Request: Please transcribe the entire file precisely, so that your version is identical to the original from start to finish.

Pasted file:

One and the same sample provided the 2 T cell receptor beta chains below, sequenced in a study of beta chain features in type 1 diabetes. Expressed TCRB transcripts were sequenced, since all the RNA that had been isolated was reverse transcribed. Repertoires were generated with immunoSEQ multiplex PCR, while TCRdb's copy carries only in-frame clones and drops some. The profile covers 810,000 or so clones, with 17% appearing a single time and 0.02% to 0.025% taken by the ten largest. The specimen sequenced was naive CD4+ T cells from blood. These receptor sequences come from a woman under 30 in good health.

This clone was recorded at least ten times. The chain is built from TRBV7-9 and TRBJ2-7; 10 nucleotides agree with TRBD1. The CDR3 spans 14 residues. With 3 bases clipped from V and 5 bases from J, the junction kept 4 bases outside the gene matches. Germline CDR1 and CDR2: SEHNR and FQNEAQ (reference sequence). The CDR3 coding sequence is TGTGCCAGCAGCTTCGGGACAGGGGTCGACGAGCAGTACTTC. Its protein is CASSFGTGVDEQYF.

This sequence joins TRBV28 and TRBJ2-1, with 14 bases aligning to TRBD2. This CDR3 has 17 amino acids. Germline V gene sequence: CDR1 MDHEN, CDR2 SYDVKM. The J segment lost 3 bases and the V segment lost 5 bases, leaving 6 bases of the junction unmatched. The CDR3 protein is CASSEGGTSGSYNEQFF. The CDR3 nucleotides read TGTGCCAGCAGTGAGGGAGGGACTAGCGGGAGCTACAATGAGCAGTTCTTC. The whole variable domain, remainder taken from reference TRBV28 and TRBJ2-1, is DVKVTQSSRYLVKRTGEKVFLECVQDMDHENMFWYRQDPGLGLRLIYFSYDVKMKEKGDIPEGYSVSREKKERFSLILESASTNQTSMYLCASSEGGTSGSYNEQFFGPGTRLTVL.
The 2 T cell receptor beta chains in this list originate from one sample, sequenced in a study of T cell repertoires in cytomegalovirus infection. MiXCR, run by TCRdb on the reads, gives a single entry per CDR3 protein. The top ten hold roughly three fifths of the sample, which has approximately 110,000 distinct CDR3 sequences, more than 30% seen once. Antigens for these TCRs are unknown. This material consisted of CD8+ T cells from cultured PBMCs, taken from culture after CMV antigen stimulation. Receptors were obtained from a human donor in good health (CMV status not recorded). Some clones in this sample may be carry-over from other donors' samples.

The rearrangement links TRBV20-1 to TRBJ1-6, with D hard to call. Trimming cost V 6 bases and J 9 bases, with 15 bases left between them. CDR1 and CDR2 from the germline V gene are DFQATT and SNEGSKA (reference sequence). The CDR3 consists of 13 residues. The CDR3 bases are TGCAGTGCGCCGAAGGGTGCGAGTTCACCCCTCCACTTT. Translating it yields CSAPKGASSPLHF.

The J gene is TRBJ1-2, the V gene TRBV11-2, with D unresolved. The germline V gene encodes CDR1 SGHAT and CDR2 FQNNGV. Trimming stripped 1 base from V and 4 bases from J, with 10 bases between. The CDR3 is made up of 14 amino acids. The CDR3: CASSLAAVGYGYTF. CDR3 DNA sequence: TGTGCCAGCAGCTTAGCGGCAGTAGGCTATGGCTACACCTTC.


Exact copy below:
One and the same sample provided the 2 T cell receptor beta chains below, sequenced in a study of beta chain features in type 1 diabetes. Expressed TCRB transcripts were sequenced, since all the RNA that had been isolated was reverse transcribed. Repertoires were generated with immunoSEQ multiplex PCR, while TCRdb's copy carries only in-frame clones and drops some. The profile covers 810,000 or so clones, with 17% appearing a single time and 0.02% to 0.025% taken by the ten largest. The specimen sequenced was naive CD4+ T cells from blood. These receptor sequences come from a woman under 30 in good health.

This clone was recorded at least ten times. The chain is built from TRBV7-9 and TRBJ2-7; 10 nucleotides agree with TRBD1. The CDR3 spans 14 residues. With 3 bases clipped from V and 5 bases from J, the junction kept 4 bases outside the gene matches. Germline CDR1 and CDR2: SEHNR and FQNEAQ (reference sequence). The CDR3 coding sequence is TGTGCCAGCAGCTTCGGGACAGGGGTCGACGAGCAGTACTTC. Its protein is CASSFGTGVDEQYF.

This sequence joins TRBV28 and TRBJ2-1, with 14 bases aligning to TRBD2. This CDR3 has 17 amino acids. Germline V gene sequence: CDR1 MDHEN, CDR2 SYDVKM. The J segment lost 3 bases and the V segment lost 5 bases, leaving 6 bases of the junction unmatched. The CDR3 protein is CASSEGGTSGSYNEQFF. The CDR3 nucleotides read TGTGCCAGCAGTGAGGGAGGGACTAGCGGGAGCTACAATGAGCAGTTCTTC. The whole variable domain, remainder taken from reference TRBV28 and TRBJ2-1, is DVKVTQSSRYLVKRTGEKVFLECVQDMDHENMFWYRQDPGLGLRLIYFSYDVKMKEKGDIPEGYSVSREKKERFSLILESASTNQTSMYLCASSEGGTSGSYNEQFFGPGTRLTVL.
The 2 T cell receptor beta chains in this list originate from one sample, sequenced in a study of T cell repertoires in cytomegalovirus infection. MiXCR, run by TCRdb on the reads, gives a single entry per CDR3 protein. The top ten hold roughly three fifths of the sample, which has approximately 110,000 distinct CDR3 sequences, more than 30% seen once. Antigens for these TCRs are unknown. This material consisted of CD8+ T cells from cultured PBMCs, taken from culture after CMV antigen stimulation. Receptors were obtained from a human donor in good health (CMV status not recorded). Some clones in this sample may be carry-over from other donors' samples.

The rearrangement links TRBV20-1 to TRBJ1-6, with D hard to call. Trimming cost V 6 bases and J 9 bases, with 15 bases left between them. CDR1 and CDR2 from the germline V gene are DFQATT and SNEGSKA (reference sequence). The CDR3 consists of 13 residues. The CDR3 bases are TGCAGTGCGCCGAAGGGTGCGAGTTCACCCCTCCACTTT. Translating it yields CSAPKGASSPLHF.

The J gene is TRBJ1-2, the V gene TRBV11-2, with D unresolved. The germline V gene encodes CDR1 SGHAT and CDR2 FQNNGV. Trimming stripped 1 base from V and 4 bases from J, with 10 bases between. The CDR3 is made up of 14 amino acids. The CDR3: CASSLAAVGYGYTF. CDR3 DNA sequence: TGTGCCAGCAGCTTAGCGGCAGTAGGCTATGGCTACACCTTC.